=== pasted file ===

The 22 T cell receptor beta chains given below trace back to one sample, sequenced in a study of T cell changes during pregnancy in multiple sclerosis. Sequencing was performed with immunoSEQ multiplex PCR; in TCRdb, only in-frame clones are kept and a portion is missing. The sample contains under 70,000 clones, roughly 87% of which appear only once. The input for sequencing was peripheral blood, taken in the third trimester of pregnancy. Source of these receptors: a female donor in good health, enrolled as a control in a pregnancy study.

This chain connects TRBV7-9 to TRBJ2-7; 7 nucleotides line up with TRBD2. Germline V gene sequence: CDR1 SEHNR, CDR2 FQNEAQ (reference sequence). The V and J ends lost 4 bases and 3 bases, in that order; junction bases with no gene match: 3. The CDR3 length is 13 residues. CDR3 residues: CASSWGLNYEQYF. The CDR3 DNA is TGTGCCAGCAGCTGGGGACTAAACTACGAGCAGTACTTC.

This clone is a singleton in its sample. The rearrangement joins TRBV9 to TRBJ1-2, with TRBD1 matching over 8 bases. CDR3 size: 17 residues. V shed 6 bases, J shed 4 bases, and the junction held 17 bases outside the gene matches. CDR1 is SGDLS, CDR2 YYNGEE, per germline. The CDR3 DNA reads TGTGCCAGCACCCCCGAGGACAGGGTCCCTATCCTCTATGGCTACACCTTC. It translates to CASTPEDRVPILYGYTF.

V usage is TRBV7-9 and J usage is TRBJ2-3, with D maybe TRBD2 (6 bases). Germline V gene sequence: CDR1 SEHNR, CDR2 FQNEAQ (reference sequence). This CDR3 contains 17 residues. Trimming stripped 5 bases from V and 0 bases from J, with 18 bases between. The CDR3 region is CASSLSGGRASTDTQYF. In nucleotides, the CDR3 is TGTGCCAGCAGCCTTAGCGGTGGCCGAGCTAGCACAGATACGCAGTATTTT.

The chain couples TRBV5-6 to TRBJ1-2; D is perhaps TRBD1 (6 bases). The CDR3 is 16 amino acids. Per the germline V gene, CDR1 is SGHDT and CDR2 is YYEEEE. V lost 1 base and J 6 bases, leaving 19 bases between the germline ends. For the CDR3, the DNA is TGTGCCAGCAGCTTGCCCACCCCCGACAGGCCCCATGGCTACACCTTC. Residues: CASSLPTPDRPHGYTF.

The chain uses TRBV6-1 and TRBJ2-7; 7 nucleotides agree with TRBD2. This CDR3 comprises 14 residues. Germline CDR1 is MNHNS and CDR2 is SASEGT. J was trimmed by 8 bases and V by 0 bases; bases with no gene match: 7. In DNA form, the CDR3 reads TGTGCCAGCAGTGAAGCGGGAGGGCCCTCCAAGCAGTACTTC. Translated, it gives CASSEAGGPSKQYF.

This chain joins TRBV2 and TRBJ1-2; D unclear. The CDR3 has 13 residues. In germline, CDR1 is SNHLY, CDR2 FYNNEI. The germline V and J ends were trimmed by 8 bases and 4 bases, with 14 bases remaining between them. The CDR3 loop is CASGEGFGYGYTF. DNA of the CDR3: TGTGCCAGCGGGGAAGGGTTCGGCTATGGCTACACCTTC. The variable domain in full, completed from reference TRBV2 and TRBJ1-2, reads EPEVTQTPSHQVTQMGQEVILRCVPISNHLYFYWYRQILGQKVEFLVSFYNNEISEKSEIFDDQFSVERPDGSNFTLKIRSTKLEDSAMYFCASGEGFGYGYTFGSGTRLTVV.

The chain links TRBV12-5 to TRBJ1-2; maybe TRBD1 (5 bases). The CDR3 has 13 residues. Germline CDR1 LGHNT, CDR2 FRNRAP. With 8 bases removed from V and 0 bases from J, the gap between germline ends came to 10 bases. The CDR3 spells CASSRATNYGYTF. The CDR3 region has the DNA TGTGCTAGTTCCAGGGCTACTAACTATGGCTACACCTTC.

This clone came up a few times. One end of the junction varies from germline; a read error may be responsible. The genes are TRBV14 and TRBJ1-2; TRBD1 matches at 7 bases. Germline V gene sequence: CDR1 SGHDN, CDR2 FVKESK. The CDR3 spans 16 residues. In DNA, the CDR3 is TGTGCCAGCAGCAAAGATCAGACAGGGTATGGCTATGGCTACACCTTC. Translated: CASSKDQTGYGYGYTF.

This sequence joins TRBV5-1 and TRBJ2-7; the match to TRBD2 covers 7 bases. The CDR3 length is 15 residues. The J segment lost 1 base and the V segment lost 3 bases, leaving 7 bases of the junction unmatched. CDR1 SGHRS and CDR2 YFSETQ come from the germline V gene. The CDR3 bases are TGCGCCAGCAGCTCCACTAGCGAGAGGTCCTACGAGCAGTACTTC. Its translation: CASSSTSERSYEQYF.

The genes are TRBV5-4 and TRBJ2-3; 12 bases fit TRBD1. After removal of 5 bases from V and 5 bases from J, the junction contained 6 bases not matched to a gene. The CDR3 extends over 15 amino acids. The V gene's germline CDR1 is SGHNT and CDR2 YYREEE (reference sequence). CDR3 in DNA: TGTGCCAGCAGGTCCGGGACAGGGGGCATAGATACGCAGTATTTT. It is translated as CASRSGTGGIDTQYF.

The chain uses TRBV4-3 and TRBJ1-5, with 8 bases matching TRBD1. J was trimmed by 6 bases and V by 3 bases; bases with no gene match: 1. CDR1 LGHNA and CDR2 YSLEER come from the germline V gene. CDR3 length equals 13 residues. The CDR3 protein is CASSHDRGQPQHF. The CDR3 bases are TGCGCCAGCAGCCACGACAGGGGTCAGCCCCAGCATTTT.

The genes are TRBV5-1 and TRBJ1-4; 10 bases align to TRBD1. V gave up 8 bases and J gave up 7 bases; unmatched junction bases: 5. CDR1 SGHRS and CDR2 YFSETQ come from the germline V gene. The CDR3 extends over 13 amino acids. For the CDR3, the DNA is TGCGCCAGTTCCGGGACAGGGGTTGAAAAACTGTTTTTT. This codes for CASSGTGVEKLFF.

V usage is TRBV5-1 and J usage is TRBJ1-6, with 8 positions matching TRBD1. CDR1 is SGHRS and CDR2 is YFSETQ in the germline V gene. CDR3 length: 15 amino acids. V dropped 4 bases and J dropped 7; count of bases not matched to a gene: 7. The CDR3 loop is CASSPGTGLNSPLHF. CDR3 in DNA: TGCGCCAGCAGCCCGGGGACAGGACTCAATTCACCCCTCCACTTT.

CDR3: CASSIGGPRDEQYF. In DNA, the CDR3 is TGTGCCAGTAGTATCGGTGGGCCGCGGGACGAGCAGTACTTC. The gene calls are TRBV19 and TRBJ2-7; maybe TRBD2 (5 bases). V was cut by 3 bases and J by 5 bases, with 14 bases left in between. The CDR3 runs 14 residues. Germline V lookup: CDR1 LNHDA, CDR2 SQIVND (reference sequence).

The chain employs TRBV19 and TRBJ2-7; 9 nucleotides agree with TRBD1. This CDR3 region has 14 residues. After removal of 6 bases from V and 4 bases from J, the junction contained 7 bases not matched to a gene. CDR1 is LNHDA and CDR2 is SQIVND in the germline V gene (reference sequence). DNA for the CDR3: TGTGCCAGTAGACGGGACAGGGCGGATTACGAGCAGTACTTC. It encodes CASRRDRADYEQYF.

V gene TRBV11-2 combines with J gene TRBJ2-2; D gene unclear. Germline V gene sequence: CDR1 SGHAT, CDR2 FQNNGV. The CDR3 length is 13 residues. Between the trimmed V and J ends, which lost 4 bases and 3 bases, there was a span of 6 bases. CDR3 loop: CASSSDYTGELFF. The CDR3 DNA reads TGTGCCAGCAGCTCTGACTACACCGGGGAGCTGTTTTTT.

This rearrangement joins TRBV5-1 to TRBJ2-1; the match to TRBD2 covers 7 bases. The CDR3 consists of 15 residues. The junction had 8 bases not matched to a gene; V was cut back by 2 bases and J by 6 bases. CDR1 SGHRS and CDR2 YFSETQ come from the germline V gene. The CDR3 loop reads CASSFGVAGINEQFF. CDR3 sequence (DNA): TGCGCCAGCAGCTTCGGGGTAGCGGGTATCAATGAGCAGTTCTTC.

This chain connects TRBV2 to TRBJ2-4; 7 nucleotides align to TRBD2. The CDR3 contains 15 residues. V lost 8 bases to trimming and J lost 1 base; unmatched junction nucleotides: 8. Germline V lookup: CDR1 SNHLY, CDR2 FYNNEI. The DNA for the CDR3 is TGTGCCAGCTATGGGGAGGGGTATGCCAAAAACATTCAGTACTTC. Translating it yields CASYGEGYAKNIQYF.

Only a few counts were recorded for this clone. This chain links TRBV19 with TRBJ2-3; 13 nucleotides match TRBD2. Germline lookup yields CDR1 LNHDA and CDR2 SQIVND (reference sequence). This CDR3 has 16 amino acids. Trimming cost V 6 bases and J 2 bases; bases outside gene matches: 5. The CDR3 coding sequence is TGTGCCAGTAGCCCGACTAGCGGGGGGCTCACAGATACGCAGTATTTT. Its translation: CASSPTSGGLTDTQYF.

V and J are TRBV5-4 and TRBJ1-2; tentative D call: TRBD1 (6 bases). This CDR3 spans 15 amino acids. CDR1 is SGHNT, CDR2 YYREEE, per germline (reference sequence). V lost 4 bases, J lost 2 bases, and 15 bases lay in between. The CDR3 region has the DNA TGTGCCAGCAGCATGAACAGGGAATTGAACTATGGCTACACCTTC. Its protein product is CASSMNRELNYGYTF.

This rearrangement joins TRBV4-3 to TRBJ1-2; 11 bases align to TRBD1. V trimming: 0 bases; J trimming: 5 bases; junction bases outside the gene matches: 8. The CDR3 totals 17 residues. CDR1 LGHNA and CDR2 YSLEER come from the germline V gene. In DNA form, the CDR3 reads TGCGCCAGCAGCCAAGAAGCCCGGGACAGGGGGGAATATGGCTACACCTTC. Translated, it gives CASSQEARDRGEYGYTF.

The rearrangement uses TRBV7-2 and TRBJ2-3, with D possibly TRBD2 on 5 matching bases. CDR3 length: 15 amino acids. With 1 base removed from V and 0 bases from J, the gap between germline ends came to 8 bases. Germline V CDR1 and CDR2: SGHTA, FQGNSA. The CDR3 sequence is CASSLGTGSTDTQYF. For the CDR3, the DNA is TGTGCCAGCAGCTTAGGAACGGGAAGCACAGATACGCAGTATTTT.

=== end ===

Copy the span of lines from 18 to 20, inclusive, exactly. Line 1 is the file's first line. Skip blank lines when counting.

This rearrangement joins TRBV5-1 to TRBJ2-1; the match to TRBD2 covers 7 bases. The CDR3 consists of 15 residues. The junction had 8 bases not matched to a gene; V was cut back by 2 bases and J by 6 bases. CDR1 SGHRS and CDR2 YFSETQ come from the germline V gene. The CDR3 loop reads CASSFGVAGINEQFF. CDR3 sequence (DNA): TGCGCCAGCAGCTTCGGGGTAGCGGGTATCAATGAGCAGTTCTTC.

This chain connects TRBV2 to TRBJ2-4; 7 nucleotides align to TRBD2. The CDR3 contains 15 residues. V lost 8 bases to trimming and J lost 1 base; unmatched junction nucleotides: 8. Germline V lookup: CDR1 SNHLY, CDR2 FYNNEI. The DNA for the CDR3 is TGTGCCAGCTATGGGGAGGGGTATGCCAAAAACATTCAGTACTTC. Translating it yields CASYGEGYAKNIQYF.

Only a few counts were recorded for this clone. This chain links TRBV19 with TRBJ2-3; 13 nucleotides match TRBD2. Germline lookup yields CDR1 LNHDA and CDR2 SQIVND (reference sequence). This CDR3 has 16 amino acids. Trimming cost V 6 bases and J 2 bases; bases outside gene matches: 5. The CDR3 coding sequence is TGTGCCAGTAGCCCGACTAGCGGGGGGCTCACAGATACGCAGTATTTT. Its translation: CASSPTSGGLTDTQYF.